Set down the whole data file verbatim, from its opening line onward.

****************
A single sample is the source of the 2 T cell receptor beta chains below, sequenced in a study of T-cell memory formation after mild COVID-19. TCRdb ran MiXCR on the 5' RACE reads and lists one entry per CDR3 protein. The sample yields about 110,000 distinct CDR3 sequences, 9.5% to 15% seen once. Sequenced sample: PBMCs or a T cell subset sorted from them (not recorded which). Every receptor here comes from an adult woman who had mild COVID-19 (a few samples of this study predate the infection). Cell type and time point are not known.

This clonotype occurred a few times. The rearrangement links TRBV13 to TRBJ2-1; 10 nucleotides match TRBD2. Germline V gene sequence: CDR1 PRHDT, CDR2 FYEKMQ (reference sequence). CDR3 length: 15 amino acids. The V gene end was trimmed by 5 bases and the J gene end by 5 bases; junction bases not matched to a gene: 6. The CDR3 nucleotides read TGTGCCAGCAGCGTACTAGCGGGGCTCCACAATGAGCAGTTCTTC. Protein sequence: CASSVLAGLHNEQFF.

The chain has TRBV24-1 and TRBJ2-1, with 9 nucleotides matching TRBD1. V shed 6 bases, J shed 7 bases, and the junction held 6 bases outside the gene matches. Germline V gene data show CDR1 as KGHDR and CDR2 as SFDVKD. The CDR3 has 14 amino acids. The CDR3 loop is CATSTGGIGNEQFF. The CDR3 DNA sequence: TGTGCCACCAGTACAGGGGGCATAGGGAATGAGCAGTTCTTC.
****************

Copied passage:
A single sample is the source of the 2 T cell receptor beta chains below, sequenced in a study of T-cell memory formation after mild COVID-19. TCRdb ran MiXCR on the 5' RACE reads and lists one entry per CDR3 protein. The sample yields about 110,000 distinct CDR3 sequences, 9.5% to 15% seen once. Sequenced sample: PBMCs or a T cell subset sorted from them (not recorded which). Every receptor here comes from an adult woman who had mild COVID-19 (a few samples of this study predate the infection). Cell type and time point are not known.

This clonotype occurred a few times. The rearrangement links TRBV13 to TRBJ2-1; 10 nucleotides match TRBD2. Germline V gene sequence: CDR1 PRHDT, CDR2 FYEKMQ (reference sequence). CDR3 length: 15 amino acids. The V gene end was trimmed by 5 bases and the J gene end by 5 bases; junction bases not matched to a gene: 6. The CDR3 nucleotides read TGTGCCAGCAGCGTACTAGCGGGGCTCCACAATGAGCAGTTCTTC. Protein sequence: CASSVLAGLHNEQFF.

The chain has TRBV24-1 and TRBJ2-1, with 9 nucleotides matching TRBD1. V shed 6 bases, J shed 7 bases, and the junction held 6 bases outside the gene matches. Germline V gene data show CDR1 as KGHDR and CDR2 as SFDVKD. The CDR3 has 14 amino acids. The CDR3 loop is CATSTGGIGNEQFF. The CDR3 DNA sequence: TGTGCCACCAGTACAGGGGGCATAGGGAATGAGCAGTTCTTC.